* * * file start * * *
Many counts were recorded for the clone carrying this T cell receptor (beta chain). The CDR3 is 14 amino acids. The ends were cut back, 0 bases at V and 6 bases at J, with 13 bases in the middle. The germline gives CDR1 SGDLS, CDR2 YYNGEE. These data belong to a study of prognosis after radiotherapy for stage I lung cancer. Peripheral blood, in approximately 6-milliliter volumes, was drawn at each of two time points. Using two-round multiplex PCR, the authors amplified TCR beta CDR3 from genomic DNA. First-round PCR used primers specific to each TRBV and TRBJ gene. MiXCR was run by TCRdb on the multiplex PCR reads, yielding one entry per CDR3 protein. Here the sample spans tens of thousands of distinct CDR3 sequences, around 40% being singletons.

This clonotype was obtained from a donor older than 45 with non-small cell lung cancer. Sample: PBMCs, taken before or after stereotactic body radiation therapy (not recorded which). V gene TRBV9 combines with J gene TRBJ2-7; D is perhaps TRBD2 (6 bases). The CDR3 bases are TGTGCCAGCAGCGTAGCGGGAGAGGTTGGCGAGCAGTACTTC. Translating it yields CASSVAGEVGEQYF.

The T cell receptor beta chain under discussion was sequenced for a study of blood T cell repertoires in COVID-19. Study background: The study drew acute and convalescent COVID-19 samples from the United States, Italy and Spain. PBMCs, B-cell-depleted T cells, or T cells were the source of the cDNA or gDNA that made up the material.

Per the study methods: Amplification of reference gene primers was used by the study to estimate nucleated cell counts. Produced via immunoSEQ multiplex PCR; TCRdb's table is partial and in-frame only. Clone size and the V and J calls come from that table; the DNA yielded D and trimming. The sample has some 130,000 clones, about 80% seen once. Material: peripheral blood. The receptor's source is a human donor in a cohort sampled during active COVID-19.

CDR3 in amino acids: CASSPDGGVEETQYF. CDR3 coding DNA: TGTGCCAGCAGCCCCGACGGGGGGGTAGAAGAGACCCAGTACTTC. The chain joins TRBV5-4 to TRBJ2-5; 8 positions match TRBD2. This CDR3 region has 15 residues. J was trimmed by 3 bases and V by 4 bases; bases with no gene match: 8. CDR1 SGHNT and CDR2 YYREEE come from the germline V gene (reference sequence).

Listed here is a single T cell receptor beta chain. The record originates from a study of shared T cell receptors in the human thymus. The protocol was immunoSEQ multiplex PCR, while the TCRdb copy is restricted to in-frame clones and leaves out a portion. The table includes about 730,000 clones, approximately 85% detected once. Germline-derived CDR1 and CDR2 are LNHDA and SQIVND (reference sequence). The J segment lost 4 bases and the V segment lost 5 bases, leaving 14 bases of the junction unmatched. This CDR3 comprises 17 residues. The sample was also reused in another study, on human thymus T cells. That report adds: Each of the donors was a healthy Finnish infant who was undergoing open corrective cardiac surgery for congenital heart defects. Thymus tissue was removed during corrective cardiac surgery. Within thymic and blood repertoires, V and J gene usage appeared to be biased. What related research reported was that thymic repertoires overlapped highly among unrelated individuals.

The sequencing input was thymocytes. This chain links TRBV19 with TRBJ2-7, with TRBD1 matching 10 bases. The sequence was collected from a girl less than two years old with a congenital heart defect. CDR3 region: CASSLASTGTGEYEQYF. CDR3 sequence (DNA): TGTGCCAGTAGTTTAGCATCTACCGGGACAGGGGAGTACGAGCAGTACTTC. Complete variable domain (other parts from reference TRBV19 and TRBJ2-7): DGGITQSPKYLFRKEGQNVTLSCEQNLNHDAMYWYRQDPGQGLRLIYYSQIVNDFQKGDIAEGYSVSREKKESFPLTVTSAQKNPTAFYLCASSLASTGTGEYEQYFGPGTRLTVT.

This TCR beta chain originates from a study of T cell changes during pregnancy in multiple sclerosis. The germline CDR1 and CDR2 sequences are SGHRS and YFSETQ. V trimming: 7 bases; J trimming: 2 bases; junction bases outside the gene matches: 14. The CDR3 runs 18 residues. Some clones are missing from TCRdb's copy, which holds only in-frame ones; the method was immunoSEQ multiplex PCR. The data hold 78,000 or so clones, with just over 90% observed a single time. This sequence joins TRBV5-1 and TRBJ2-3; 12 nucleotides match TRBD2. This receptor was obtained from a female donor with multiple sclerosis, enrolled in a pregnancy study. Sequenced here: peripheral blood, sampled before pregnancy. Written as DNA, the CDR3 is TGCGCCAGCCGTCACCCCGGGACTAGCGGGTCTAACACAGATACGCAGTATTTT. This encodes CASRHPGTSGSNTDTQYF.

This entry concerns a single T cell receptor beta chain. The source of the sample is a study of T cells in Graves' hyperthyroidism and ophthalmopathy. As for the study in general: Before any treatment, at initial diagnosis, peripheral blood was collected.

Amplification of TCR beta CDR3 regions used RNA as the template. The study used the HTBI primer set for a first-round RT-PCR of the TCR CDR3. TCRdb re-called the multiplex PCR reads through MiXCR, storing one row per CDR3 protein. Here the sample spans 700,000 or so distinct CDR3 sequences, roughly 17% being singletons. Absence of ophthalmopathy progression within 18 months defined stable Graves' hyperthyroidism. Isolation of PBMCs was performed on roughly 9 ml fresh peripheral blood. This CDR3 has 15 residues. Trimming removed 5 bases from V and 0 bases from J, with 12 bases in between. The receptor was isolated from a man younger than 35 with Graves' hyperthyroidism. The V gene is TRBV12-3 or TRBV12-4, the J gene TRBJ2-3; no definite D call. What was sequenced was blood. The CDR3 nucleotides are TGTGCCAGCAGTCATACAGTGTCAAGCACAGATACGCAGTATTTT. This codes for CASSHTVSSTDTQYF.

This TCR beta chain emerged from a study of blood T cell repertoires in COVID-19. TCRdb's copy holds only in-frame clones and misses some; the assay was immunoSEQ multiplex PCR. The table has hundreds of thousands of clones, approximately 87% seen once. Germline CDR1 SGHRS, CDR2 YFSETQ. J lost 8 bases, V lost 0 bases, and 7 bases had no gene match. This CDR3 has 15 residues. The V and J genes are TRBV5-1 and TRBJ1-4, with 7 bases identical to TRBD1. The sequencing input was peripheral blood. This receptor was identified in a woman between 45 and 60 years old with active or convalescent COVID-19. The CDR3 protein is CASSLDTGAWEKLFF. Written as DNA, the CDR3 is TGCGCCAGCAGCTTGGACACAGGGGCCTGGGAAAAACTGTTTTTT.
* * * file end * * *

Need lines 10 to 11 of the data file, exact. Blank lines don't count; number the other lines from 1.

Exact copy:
Amplification of TCR beta CDR3 regions used RNA as the template. The study used the HTBI primer set for a first-round RT-PCR of the TCR CDR3. TCRdb re-called the multiplex PCR reads through MiXCR, storing one row per CDR3 protein. Here the sample spans 700,000 or so distinct CDR3 sequences, roughly 17% being singletons. Absence of ophthalmopathy progression within 18 months defined stable Graves' hyperthyroidism. Isolation of PBMCs was performed on roughly 9 ml fresh peripheral blood. This CDR3 has 15 residues. Trimming removed 5 bases from V and 0 bases from J, with 12 bases in between. The receptor was isolated from a man younger than 35 with Graves' hyperthyroidism. The V gene is TRBV12-3 or TRBV12-4, the J gene TRBJ2-3; no definite D call. What was sequenced was blood. The CDR3 nucleotides are TGTGCCAGCAGTCATACAGTGTCAAGCACAGATACGCAGTATTTT. This codes for CASSHTVSSTDTQYF.

This TCR beta chain emerged from a study of blood T cell repertoires in COVID-19. TCRdb's copy holds only in-frame clones and misses some; the assay was immunoSEQ multiplex PCR. The table has hundreds of thousands of clones, approximately 87% seen once. Germline CDR1 SGHRS, CDR2 YFSETQ. J lost 8 bases, V lost 0 bases, and 7 bases had no gene match. This CDR3 has 15 residues. The V and J genes are TRBV5-1 and TRBJ1-4, with 7 bases identical to TRBD1. The sequencing input was peripheral blood. This receptor was identified in a woman between 45 and 60 years old with active or convalescent COVID-19. The CDR3 protein is CASSLDTGAWEKLFF. Written as DNA, the CDR3 is TGCGCCAGCAGCTTGGACACAGGGGCCTGGGAAAAACTGTTTTTT.